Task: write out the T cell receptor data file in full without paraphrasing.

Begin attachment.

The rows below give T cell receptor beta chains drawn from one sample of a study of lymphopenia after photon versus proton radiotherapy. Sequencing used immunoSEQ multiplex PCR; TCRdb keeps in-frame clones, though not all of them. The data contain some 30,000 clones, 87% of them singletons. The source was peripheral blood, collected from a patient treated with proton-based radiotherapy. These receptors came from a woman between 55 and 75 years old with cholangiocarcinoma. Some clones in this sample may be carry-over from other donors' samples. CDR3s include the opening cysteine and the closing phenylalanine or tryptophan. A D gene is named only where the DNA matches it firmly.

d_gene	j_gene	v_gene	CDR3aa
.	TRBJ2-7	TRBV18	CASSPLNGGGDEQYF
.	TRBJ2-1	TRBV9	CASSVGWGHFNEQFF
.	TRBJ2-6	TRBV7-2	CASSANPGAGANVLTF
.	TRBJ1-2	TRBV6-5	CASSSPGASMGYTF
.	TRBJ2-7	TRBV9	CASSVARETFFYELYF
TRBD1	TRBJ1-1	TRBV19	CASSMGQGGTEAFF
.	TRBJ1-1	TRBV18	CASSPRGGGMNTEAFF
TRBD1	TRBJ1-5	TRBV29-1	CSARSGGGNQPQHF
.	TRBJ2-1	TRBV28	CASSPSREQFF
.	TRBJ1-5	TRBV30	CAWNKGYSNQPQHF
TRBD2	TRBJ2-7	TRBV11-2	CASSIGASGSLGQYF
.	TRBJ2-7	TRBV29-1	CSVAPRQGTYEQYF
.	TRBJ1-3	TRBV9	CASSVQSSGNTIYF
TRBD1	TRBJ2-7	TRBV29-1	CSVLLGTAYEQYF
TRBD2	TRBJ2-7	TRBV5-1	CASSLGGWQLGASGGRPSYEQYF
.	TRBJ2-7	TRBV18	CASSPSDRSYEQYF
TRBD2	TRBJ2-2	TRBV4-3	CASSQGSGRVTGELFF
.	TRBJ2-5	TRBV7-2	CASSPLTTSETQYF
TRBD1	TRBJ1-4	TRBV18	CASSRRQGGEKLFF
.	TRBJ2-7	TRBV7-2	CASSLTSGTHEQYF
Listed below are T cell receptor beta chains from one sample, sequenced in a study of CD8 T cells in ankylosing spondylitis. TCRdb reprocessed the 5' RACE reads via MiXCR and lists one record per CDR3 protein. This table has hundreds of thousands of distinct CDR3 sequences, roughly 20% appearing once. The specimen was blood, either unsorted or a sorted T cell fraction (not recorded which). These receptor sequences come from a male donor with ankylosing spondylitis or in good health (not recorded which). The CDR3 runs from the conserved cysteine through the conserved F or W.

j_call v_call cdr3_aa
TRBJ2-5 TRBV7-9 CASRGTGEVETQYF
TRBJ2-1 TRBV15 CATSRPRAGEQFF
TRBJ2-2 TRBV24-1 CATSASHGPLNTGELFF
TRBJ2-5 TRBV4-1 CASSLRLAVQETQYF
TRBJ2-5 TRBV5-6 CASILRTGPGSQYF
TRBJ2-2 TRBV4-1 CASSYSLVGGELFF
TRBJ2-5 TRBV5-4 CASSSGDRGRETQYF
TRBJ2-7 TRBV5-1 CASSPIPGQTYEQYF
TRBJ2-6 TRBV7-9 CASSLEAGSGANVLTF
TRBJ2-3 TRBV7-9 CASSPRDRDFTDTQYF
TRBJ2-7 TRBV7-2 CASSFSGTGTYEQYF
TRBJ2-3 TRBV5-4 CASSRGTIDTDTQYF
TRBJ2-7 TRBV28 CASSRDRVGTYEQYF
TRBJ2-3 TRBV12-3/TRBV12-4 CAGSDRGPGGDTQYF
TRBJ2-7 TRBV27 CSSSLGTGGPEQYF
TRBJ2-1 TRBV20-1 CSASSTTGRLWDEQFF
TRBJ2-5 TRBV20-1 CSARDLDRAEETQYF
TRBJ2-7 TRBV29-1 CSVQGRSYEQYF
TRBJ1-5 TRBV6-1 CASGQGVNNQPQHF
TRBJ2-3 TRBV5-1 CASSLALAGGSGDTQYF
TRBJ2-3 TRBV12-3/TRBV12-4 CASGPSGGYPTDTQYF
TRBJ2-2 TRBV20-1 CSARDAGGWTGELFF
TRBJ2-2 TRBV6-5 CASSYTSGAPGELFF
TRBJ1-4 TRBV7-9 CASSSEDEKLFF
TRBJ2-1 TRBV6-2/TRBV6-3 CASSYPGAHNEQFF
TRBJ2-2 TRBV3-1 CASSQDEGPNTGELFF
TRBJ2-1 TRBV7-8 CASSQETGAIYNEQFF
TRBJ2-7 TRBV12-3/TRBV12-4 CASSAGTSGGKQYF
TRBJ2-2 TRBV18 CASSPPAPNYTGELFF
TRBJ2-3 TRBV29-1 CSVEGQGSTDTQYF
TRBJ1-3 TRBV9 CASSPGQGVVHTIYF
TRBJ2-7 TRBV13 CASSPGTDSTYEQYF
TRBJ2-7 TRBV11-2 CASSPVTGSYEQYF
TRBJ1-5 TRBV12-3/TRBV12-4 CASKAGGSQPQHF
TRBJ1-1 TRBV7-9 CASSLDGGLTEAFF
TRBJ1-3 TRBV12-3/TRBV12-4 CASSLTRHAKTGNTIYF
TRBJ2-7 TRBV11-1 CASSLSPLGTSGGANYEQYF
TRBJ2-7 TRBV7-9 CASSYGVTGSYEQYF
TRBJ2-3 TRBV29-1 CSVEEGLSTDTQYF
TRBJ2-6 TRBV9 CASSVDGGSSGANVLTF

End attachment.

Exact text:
The rows below give T cell receptor beta chains drawn from one sample of a study of lymphopenia after photon versus proton radiotherapy. Sequencing used immunoSEQ multiplex PCR; TCRdb keeps in-frame clones, though not all of them. The data contain some 30,000 clones, 87% of them singletons. The source was peripheral blood, collected from a patient treated with proton-based radiotherapy. These receptors came from a woman between 55 and 75 years old with cholangiocarcinoma. Some clones in this sample may be carry-over from other donors' samples. CDR3s include the opening cysteine and the closing phenylalanine or tryptophan. A D gene is named only where the DNA matches it firmly.

d_gene	j_gene	v_gene	CDR3aa
.	TRBJ2-7	TRBV18	CASSPLNGGGDEQYF
.	TRBJ2-1	TRBV9	CASSVGWGHFNEQFF
.	TRBJ2-6	TRBV7-2	CASSANPGAGANVLTF
.	TRBJ1-2	TRBV6-5	CASSSPGASMGYTF
.	TRBJ2-7	TRBV9	CASSVARETFFYELYF
TRBD1	TRBJ1-1	TRBV19	CASSMGQGGTEAFF
.	TRBJ1-1	TRBV18	CASSPRGGGMNTEAFF
TRBD1	TRBJ1-5	TRBV29-1	CSARSGGGNQPQHF
.	TRBJ2-1	TRBV28	CASSPSREQFF
.	TRBJ1-5	TRBV30	CAWNKGYSNQPQHF
TRBD2	TRBJ2-7	TRBV11-2	CASSIGASGSLGQYF
.	TRBJ2-7	TRBV29-1	CSVAPRQGTYEQYF
.	TRBJ1-3	TRBV9	CASSVQSSGNTIYF
TRBD1	TRBJ2-7	TRBV29-1	CSVLLGTAYEQYF
TRBD2	TRBJ2-7	TRBV5-1	CASSLGGWQLGASGGRPSYEQYF
.	TRBJ2-7	TRBV18	CASSPSDRSYEQYF
TRBD2	TRBJ2-2	TRBV4-3	CASSQGSGRVTGELFF
.	TRBJ2-5	TRBV7-2	CASSPLTTSETQYF
TRBD1	TRBJ1-4	TRBV18	CASSRRQGGEKLFF
.	TRBJ2-7	TRBV7-2	CASSLTSGTHEQYF
Listed below are T cell receptor beta chains from one sample, sequenced in a study of CD8 T cells in ankylosing spondylitis. TCRdb reprocessed the 5' RACE reads via MiXCR and lists one record per CDR3 protein. This table has hundreds of thousands of distinct CDR3 sequences, roughly 20% appearing once. The specimen was blood, either unsorted or a sorted T cell fraction (not recorded which). These receptor sequences come from a male donor with ankylosing spondylitis or in good health (not recorded which). The CDR3 runs from the conserved cysteine through the conserved F or W.

j_call v_call cdr3_aa
TRBJ2-5 TRBV7-9 CASRGTGEVETQYF
TRBJ2-1 TRBV15 CATSRPRAGEQFF
TRBJ2-2 TRBV24-1 CATSASHGPLNTGELFF
TRBJ2-5 TRBV4-1 CASSLRLAVQETQYF
TRBJ2-5 TRBV5-6 CASILRTGPGSQYF
TRBJ2-2 TRBV4-1 CASSYSLVGGELFF
TRBJ2-5 TRBV5-4 CASSSGDRGRETQYF
TRBJ2-7 TRBV5-1 CASSPIPGQTYEQYF
TRBJ2-6 TRBV7-9 CASSLEAGSGANVLTF
TRBJ2-3 TRBV7-9 CASSPRDRDFTDTQYF
TRBJ2-7 TRBV7-2 CASSFSGTGTYEQYF
TRBJ2-3 TRBV5-4 CASSRGTIDTDTQYF
TRBJ2-7 TRBV28 CASSRDRVGTYEQYF
TRBJ2-3 TRBV12-3/TRBV12-4 CAGSDRGPGGDTQYF
TRBJ2-7 TRBV27 CSSSLGTGGPEQYF
TRBJ2-1 TRBV20-1 CSASSTTGRLWDEQFF
TRBJ2-5 TRBV20-1 CSARDLDRAEETQYF
TRBJ2-7 TRBV29-1 CSVQGRSYEQYF
TRBJ1-5 TRBV6-1 CASGQGVNNQPQHF
TRBJ2-3 TRBV5-1 CASSLALAGGSGDTQYF
TRBJ2-3 TRBV12-3/TRBV12-4 CASGPSGGYPTDTQYF
TRBJ2-2 TRBV20-1 CSARDAGGWTGELFF
TRBJ2-2 TRBV6-5 CASSYTSGAPGELFF
TRBJ1-4 TRBV7-9 CASSSEDEKLFF
TRBJ2-1 TRBV6-2/TRBV6-3 CASSYPGAHNEQFF
TRBJ2-2 TRBV3-1 CASSQDEGPNTGELFF
TRBJ2-1 TRBV7-8 CASSQETGAIYNEQFF
TRBJ2-7 TRBV12-3/TRBV12-4 CASSAGTSGGKQYF
TRBJ2-2 TRBV18 CASSPPAPNYTGELFF
TRBJ2-3 TRBV29-1 CSVEGQGSTDTQYF
TRBJ1-3 TRBV9 CASSPGQGVVHTIYF
TRBJ2-7 TRBV13 CASSPGTDSTYEQYF
TRBJ2-7 TRBV11-2 CASSPVTGSYEQYF
TRBJ1-5 TRBV12-3/TRBV12-4 CASKAGGSQPQHF
TRBJ1-1 TRBV7-9 CASSLDGGLTEAFF
TRBJ1-3 TRBV12-3/TRBV12-4 CASSLTRHAKTGNTIYF
TRBJ2-7 TRBV11-1 CASSLSPLGTSGGANYEQYF
TRBJ2-7 TRBV7-9 CASSYGVTGSYEQYF
TRBJ2-3 TRBV29-1 CSVEEGLSTDTQYF
TRBJ2-6 TRBV9 CASSVDGGSSGANVLTF